Why We Need to Move Beyond Traditional Fairy Tales
It’s time to write modern fairy tales.
In a viral Whatsapp post, a little girl questions her mother while her mother narrates a fairy tale. The first question that she asks is, “But, why was she waiting for a prince, mumma?!”
Here's the WhatsApp post that is going viral.
“And then the princess found herself locked in a tower surrounded by a stinky moat with crocodiles and a huge scary dragon guarding the door,” read the mother, with her eyes wide and voice deep.Then, she made a sad face and continued softly,"So, the poor princess waited and waited for her prince to come..."
“But, why was she waiting for the prince, mamma?!” asked the little girl, impatiently. The mother added, “To come and save her, silly.” The girl asked again, “But, mamma, why did she need a prince to save her?” The mother was at a loss for words: “Uhh... hmm...”
The little girl proudly proclaimed, “If it were me, instead of waiting for years and years for a prince, I would have tamed the dragon and flown out of the window. I would have rescued myself.” She discarded the book and walked away, exclaiming, “This princess is stupid.”
The mother whispered with a broad smile, “I guess it is time to rewrite the fairy tales.”
Well, it is definitely time for a modern retelling. For years, we have relied on a number of feel good stories that have given us stale notions of love and belonging. Let's start with Cinderella. A crying and moping stepdaughter of a cruel women, stuck at home, waiting for someone to take her to the ball because she’s not allowed to go.
Yet, defying her stepmother and with a little dose of magic, she escapes reality and has a gala time at the ball. But as all good things come to an end, she has to go before her ride turns into a pumpkin. Back to her miserable life, she lives a wasteful existence until her prince finds her with the help of a single shoe. And that’s pretty much it. Thanks to that one shoe, she can now live a happy life.
But let’s back up a little. So we are all supposed to believe that unless the prince stumbled upon the glass shoe, he wouldn’t have come to her rescue and she would have been a domestic slave for the rest of her life? Well, she did defy her stepmother once? Why couldn’t she do it again? What is essentially happening here is that Cinderella is only waiting for someone to rescue her from the clutches of her stepmother instead of living a life that she wants.
Wow! Do we really want a sad and lonely person to be an inspiration for young girls who’s only goal was to cater to the prince’s fantasy? Honestly, we need a modern Cinderella who is not weighed down by her burdens but someone who can assert her independence and go to the ball if and when she likes.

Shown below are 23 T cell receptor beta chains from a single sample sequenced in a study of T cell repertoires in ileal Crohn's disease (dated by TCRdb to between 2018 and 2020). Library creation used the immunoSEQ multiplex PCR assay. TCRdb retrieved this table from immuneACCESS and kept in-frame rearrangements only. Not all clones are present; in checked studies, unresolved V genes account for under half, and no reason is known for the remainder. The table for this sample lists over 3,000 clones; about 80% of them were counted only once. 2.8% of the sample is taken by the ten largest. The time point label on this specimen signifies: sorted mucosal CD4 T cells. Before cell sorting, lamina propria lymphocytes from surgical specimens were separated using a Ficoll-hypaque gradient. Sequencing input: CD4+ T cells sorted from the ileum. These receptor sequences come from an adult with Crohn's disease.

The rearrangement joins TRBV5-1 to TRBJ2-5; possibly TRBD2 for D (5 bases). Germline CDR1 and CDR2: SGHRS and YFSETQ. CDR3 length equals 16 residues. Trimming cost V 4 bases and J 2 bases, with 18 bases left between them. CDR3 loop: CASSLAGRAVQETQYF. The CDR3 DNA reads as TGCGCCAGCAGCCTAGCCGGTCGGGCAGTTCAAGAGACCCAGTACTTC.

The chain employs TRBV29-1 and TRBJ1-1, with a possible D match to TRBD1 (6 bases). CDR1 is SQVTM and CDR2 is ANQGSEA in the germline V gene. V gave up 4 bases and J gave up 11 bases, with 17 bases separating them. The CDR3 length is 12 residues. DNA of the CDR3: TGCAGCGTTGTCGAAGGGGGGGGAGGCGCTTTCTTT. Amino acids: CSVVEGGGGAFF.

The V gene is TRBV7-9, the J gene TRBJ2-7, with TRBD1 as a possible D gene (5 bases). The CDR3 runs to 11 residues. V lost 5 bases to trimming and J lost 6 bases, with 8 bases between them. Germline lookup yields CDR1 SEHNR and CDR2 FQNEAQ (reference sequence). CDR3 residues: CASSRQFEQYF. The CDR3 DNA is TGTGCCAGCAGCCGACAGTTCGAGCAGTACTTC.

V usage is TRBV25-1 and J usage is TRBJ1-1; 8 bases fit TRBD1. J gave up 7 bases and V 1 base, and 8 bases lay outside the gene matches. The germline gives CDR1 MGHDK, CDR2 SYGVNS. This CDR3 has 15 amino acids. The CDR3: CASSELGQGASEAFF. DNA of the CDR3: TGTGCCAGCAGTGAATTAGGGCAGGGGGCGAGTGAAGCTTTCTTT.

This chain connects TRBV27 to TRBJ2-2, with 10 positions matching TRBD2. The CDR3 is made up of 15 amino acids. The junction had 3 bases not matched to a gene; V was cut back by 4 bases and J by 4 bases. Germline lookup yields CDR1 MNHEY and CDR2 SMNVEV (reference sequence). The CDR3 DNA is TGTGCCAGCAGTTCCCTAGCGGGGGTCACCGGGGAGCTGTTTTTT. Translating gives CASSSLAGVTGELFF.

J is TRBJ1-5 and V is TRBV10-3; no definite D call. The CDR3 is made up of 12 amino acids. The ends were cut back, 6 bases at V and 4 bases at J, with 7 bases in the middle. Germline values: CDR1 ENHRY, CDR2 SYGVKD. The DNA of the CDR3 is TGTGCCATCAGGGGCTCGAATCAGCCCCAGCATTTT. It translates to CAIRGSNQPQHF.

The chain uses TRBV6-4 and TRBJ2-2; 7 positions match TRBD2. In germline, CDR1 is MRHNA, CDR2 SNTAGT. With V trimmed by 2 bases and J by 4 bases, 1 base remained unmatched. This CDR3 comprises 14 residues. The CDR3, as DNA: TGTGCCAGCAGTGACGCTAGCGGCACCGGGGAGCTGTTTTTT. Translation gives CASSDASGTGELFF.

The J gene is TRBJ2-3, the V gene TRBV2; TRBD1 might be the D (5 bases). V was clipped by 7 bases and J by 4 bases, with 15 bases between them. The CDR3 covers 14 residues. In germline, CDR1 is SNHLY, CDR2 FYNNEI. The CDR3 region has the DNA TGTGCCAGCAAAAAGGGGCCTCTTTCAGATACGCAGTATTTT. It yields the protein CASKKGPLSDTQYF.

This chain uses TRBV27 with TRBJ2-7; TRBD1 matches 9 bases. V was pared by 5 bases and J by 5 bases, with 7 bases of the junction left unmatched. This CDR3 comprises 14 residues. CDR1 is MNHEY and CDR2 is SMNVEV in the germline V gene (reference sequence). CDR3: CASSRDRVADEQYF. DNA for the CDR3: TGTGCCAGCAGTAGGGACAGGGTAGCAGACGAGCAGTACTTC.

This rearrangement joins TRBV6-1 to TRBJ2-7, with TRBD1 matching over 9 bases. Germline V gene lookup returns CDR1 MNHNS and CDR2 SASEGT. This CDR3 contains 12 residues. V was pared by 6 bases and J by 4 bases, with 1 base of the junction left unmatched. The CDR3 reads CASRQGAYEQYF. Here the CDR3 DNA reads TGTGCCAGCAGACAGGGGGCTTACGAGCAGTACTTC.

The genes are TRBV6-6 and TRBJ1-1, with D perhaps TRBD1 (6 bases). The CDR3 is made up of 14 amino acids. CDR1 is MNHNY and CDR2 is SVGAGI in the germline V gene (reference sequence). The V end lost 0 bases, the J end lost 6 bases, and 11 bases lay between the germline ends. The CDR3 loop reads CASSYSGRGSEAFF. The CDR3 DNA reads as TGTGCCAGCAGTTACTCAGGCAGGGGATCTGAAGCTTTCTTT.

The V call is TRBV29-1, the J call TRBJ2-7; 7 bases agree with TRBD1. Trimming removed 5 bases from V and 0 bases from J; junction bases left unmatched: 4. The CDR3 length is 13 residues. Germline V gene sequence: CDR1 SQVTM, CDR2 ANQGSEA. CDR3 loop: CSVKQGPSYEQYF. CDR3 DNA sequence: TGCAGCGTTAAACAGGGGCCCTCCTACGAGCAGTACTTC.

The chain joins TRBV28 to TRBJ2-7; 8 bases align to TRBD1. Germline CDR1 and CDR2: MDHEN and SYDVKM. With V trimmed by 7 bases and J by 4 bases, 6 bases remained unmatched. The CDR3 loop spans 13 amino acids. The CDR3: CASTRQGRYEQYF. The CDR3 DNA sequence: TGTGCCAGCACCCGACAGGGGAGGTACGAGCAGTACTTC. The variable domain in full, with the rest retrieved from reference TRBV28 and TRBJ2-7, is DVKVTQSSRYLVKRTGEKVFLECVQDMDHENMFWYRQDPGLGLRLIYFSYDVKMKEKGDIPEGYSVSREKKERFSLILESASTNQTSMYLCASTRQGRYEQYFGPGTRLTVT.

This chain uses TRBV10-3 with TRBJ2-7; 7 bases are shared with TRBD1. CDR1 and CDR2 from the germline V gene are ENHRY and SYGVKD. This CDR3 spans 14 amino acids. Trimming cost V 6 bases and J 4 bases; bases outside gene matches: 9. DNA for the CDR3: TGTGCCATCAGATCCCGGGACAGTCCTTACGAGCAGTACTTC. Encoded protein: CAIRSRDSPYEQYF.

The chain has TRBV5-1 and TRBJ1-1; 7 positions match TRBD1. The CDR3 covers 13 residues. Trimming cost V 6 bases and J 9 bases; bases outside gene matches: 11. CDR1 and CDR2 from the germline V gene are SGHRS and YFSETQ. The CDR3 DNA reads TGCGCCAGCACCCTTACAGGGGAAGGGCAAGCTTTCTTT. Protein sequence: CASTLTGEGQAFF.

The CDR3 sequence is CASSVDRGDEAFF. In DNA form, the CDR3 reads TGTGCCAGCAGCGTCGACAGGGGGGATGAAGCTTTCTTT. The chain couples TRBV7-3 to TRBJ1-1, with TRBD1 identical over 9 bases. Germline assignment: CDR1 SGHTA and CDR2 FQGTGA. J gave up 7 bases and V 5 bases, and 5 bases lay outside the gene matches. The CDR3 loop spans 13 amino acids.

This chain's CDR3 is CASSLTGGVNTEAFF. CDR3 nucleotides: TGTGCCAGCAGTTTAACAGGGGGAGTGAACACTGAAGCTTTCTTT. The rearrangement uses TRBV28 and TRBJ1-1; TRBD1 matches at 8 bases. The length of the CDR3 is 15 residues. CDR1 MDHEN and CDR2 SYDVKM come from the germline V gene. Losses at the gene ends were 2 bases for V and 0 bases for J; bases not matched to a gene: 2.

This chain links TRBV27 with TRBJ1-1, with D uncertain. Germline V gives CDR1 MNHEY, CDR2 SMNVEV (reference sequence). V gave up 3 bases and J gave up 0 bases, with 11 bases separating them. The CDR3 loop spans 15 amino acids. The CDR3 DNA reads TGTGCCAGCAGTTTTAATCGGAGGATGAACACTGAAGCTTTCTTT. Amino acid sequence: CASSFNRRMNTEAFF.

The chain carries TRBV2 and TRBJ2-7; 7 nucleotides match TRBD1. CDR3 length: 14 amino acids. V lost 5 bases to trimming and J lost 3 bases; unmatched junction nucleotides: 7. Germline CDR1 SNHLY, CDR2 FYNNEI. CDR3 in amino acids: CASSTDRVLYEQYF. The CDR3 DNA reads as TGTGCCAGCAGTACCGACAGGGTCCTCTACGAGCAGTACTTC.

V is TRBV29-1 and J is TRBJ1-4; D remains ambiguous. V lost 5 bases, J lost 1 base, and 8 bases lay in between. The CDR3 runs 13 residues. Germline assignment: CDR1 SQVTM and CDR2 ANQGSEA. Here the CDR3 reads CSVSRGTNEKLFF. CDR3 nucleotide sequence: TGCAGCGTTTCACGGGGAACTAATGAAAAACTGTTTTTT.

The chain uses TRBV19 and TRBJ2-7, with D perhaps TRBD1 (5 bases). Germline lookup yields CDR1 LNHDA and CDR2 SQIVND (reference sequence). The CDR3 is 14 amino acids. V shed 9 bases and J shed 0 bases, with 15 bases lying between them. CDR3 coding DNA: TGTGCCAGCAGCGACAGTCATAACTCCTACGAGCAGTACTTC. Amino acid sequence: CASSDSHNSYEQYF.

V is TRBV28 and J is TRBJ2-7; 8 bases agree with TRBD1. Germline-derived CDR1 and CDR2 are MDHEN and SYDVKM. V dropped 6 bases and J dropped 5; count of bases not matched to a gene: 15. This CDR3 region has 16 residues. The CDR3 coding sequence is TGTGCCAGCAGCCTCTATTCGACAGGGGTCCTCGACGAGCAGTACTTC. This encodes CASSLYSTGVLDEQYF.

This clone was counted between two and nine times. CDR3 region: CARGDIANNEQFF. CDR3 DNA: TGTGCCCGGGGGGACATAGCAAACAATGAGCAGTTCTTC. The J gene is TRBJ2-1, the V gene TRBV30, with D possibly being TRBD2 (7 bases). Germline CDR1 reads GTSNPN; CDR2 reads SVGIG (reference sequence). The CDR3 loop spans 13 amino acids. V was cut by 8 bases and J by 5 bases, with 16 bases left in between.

But wait! This gets better. Let's come to our second fairy tale, the good old Sleeping Beauty. A beautiful princess, placed under a sleeping curse lies in a deep slumber in her coffin until a kiss by a handsome prince revives her. To quote a line from the fairy tale, "The prince was enchanted by the beauty of the princess who lay there sleeping beautifully."
What the story essentially says is that if she’s beautiful and offers no resistance, it’s perfectly all right to kiss her. Who needs consent if she has a pretty face, right?
It's high time we move beyond beauty and other stereotypical notions and teach young children more important lessons about life. We need to say it loud and clear. No princess needs a prince to kiss her, not without her permission at least, to give herback her life.
But Snow White’s tale takes the cake. Essentially a corpse, she needs a true love’s kiss to awaken her. Of course, her true love turns out to be a prince she’s never met before. Kissed by a random stranger, she gets her life back and all’s right with the world.
But as romantic as that may sound, a question crops up. What’s so magical about necrophilia?
While an entire generation of children came to believe that girls are supposed to be delicate and boys are supposed to be valiant, it is definitely time that these stories got their long-awaited twist.
The Shrek franchise definitely brought a change in this direction. The protagonist, Princess Fiona, is actually an ogre. Of course, the movie starts with a traditional damsel-in-distress storyline with the beautiful princess trapped in a castle awaiting a heroic prince to rescue her.
But the story takes an unconventional turn where she is no longer a helpless victim as the series progresses but partakes in the numerous adventures. At times, she’s even better at fighting than her male counterpart, Shrek.
A massive shift in this direction was effected by the movie Brave. The young and rebellious Merida is very un-princess-like in her demeanour. Far from being the 'perfect princess', she engages in activities that were traditionally meant for men.
Like a normal girl trying to assert her independence, she does get into trouble. But instead of depending on her version of Prince Charming, she finds her way out on her own. All is well in the end with the movie proving that you can be your own heroine if you want.
In a different time, stories of dainty women and gallant men captured people’s imagination. But changing times call for new bedtime stories. It’s probably time that we move beyond traditional tales and rewrite them to suit the modern mind.
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